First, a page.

Michael says there was so much less failure in this process and the results were measurable: they saw that the number of merged commits from new hires after a month increase 4 times.

What level of lineage do you need?

Well, that depends very much on the question you need to answer. Tools like dbt and Airflow by design come with some basic lineage, which is way better than nothing! But these tools are limited both in terms of granularity (column vs table level), and the lineage is limited to the boundaries of that specific tool. So, if the question is, ‘will I break any dashboards if I rename this field?’, then model-level lineage ain’t gonna cut it.

So, after reading this you realise you need lineage solution? Then probably the next question you'll be asking yourself is: should I build, or should I buy?

The Great Debate: Build vs Buy

As I work for a lineage provider, I’m a tad biased. But having been building out data lineage for the past 3 years, and seeing the technical complexity, we’d probably never recommend building it in-house! That said, for certain specific use cases, it is totally doable. Also, if you have well-defined processes and strong SQL practitioners in your team, then this will reduce the number of edge cases you need to solve for.

Of course, it is one thing to implement data lineage in a company with support for specific use cases and platforms, but a completely different one to build a generic tool that can plug into any data environment and automatically generate column-level lineage from multiples platforms and vendors. So, mainly for catharsis, I’m going to list a few challenges we ran into over the years:

  • Storing and connecting lineage data ends up being a “graph” problem. Which is well outside the domain of data engineers and indeed most engineers in general. Parsing lineage might be possible but using it requires efficient graph considerations.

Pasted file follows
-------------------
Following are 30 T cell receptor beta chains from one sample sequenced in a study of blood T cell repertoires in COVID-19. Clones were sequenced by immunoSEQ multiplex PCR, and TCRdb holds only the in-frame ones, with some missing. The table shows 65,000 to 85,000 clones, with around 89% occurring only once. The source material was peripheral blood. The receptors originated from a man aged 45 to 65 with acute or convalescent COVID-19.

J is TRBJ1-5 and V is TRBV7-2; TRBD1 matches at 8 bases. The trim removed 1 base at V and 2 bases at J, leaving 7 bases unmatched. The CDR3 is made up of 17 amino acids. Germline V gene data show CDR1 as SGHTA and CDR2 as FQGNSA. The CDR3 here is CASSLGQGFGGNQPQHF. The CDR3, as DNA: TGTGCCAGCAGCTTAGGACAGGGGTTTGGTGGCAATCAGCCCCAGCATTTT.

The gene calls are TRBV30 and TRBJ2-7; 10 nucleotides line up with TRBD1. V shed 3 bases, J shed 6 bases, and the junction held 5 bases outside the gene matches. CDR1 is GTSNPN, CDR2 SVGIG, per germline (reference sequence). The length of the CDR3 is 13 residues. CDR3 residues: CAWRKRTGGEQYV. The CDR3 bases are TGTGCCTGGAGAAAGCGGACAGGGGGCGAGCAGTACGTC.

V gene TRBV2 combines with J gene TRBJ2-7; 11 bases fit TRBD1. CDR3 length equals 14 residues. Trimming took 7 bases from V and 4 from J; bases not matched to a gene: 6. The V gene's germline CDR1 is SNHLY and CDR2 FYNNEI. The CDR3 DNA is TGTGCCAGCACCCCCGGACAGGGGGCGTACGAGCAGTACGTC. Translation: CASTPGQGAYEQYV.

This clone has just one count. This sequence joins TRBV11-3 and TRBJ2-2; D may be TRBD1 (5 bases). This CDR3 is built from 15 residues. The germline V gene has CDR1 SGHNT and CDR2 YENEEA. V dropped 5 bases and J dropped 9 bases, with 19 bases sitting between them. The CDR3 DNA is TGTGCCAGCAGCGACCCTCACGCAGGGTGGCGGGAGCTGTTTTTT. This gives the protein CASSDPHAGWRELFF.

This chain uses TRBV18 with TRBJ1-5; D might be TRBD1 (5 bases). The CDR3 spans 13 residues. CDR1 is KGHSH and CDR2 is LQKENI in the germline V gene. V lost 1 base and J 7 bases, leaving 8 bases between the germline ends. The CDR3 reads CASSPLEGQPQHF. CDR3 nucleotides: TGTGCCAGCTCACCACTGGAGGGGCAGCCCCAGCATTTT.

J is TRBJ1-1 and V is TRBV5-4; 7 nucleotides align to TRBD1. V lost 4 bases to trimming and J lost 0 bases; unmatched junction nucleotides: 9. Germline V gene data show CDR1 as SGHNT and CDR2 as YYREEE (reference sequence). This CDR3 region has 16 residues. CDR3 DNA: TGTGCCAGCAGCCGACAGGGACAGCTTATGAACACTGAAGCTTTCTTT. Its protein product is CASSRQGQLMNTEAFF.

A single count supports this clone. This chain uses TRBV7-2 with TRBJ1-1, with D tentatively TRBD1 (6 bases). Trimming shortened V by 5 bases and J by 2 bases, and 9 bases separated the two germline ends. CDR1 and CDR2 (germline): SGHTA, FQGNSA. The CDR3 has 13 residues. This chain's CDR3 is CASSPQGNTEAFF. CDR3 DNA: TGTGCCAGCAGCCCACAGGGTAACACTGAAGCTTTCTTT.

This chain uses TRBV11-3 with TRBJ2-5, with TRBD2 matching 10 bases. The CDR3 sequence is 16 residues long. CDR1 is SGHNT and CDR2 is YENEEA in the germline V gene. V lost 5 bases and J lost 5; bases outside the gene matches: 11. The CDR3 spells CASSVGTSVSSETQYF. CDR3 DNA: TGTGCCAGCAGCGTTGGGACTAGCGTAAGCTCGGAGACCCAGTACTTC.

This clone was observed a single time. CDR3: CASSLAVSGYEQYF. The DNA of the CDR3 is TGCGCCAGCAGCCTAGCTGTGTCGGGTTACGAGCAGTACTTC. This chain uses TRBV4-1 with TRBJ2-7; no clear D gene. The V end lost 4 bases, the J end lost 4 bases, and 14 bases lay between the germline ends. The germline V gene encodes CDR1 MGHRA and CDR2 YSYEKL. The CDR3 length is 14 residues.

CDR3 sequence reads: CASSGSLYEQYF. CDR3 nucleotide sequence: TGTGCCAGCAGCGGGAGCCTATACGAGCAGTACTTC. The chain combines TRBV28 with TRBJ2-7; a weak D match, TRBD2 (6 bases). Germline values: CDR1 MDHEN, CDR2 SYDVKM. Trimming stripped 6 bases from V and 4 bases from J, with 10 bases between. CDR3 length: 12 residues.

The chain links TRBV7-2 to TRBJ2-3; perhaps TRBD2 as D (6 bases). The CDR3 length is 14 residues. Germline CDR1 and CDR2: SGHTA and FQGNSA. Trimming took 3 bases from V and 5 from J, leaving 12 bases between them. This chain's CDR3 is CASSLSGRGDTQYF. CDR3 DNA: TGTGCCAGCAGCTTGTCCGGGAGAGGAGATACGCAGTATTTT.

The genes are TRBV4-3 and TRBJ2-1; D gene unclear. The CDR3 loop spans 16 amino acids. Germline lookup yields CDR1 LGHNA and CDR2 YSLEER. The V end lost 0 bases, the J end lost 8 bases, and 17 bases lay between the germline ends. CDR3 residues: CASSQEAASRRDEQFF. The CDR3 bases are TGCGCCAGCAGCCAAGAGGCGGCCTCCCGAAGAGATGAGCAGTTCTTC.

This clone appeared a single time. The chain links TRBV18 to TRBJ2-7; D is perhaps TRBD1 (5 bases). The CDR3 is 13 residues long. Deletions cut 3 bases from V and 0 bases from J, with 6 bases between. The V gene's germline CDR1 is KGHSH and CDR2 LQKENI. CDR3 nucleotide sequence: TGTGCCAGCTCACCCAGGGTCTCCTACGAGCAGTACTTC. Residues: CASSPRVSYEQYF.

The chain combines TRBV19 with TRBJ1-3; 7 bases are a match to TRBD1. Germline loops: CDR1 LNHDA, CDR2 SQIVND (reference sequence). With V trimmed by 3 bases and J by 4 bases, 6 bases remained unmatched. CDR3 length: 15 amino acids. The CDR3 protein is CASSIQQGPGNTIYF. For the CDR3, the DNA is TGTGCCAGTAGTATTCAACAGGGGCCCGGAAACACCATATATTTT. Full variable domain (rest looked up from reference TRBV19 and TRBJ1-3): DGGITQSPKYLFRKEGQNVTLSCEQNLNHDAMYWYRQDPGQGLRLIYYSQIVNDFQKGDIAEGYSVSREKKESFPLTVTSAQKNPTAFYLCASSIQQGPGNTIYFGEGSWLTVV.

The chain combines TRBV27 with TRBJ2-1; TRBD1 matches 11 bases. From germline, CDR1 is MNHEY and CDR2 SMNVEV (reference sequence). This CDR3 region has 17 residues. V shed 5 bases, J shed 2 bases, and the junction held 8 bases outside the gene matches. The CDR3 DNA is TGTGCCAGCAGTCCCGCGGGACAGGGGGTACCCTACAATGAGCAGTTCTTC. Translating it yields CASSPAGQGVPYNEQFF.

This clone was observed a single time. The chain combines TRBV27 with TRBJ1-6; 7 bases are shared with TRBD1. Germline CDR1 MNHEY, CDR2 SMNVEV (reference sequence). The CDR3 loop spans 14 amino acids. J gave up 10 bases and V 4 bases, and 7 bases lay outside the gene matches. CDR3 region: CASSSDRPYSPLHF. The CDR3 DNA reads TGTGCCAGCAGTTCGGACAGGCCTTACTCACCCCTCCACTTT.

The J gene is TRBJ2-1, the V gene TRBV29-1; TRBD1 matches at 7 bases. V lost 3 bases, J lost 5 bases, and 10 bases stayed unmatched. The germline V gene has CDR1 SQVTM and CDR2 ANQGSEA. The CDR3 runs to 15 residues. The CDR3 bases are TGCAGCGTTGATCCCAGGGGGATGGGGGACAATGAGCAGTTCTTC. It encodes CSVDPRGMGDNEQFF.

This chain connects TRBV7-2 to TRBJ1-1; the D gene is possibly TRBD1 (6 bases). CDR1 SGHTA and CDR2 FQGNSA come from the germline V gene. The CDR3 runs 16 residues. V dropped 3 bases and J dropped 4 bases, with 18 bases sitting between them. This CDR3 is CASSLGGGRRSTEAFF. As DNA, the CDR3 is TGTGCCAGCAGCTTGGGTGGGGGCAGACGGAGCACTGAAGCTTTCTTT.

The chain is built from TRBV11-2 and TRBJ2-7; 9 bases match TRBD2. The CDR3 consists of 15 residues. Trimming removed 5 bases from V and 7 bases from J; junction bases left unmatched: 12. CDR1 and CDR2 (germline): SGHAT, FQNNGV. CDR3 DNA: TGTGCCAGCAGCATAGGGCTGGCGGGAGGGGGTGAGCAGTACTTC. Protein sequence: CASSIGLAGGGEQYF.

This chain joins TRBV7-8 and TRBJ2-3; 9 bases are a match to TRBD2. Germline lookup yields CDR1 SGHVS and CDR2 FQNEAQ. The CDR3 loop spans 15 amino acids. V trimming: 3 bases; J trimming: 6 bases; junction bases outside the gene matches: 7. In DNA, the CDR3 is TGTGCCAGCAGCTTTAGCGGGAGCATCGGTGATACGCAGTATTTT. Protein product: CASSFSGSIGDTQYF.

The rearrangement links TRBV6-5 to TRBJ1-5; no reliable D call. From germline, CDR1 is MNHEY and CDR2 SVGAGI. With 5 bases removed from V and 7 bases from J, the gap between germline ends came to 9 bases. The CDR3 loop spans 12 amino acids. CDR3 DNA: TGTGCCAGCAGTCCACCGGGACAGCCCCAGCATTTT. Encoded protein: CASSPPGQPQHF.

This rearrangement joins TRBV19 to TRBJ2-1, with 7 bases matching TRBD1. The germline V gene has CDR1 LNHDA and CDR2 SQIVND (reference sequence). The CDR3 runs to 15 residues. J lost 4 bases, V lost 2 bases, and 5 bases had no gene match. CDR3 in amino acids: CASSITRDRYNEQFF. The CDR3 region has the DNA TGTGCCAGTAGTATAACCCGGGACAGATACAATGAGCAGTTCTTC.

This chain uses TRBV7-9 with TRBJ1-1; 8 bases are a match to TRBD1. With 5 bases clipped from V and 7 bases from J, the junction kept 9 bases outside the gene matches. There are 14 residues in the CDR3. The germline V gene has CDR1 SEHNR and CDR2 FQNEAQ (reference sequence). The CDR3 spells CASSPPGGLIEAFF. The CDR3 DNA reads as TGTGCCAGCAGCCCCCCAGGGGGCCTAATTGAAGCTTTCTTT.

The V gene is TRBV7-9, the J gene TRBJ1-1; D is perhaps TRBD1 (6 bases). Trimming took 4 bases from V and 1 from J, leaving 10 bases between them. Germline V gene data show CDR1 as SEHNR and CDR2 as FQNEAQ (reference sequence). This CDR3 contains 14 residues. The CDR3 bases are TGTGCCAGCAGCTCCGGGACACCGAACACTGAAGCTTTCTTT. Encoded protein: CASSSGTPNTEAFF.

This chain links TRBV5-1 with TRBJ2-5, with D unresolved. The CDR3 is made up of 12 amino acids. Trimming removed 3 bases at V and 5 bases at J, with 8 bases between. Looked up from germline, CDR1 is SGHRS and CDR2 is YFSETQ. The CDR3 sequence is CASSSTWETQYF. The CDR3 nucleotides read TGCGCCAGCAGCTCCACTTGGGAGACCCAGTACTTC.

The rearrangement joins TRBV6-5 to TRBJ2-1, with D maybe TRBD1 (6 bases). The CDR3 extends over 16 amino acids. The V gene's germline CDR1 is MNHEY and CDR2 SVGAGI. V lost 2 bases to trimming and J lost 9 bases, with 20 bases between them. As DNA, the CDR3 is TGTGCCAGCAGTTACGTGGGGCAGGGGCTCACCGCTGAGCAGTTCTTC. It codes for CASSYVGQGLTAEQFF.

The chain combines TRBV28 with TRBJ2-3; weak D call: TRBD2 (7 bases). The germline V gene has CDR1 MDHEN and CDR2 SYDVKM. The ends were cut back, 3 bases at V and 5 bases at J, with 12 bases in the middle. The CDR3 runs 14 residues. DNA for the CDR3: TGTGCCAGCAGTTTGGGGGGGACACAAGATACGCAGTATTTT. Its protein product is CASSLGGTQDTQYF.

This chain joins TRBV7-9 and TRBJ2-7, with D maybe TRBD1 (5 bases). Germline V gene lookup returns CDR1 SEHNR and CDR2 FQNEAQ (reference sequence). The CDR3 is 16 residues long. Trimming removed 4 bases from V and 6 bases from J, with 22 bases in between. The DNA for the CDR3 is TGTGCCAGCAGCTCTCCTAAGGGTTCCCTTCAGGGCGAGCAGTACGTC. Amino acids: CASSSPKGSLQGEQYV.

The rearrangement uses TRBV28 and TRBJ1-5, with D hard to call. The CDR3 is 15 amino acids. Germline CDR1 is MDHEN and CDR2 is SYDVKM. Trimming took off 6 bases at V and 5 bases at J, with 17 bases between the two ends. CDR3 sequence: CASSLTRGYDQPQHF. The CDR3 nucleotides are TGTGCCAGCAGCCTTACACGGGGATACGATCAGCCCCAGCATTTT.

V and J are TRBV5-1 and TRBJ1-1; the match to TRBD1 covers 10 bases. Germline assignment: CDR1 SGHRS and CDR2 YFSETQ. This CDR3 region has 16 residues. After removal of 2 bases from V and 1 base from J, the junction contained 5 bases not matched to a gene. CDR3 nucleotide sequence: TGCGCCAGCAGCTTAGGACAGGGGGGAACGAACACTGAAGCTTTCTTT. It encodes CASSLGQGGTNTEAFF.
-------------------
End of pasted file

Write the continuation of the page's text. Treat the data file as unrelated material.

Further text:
• Variations of query syntax in multiple SQL dialects. People use many variations of query syntax SELECT INTO vs CREATE TABLE AS in Redshift for example. These seem like corner cases but lineage only makes sense when it is complete.
  • Parsing and traversing query structures often work on a small scale. But when we're talking about larger queries, well… we can just say that performance optimizations on parsing are really time-consuming.
  • Correlated subqueries and unqualified references can pose a real challenge in larger queries. Questions like “To which column does this refer” and “which subqueries are accessible in the scope” can be a big jump in difficulty.

Let’s say it’s been a journey, and a never-ending one at that, but we love it really, and our customers benefit from all the blood, sweat, and tears. So if you are looking for something out of the box, you can try it out for free.

Closing thoughts: signs that you need data lineage

Data lineage is (probably) not something that you just wake up one day and think omg it would be awesome to have column-level lineage.

Instead, it should come from 1) the need to answer some of the following questions and 2) you currently have nowhere to turn for the answer:

  • How can we be more proactive about pipeline errors and stop introducing breaking changes?
  • How can I check for assets that are not being used and get rid of them?
  • Where is this column is coming from? What are its downstream dependencies?
  • How can we quickly test and fail fast?
  • How can we ensure proper data compliance?
  • How can we win back precious engineering time spent firefighting?
  • How can we improve data discoverability and the onboarding experience for new joiners?

I'll leave a few more articles and videos here in case you want to dig deeper into the subject: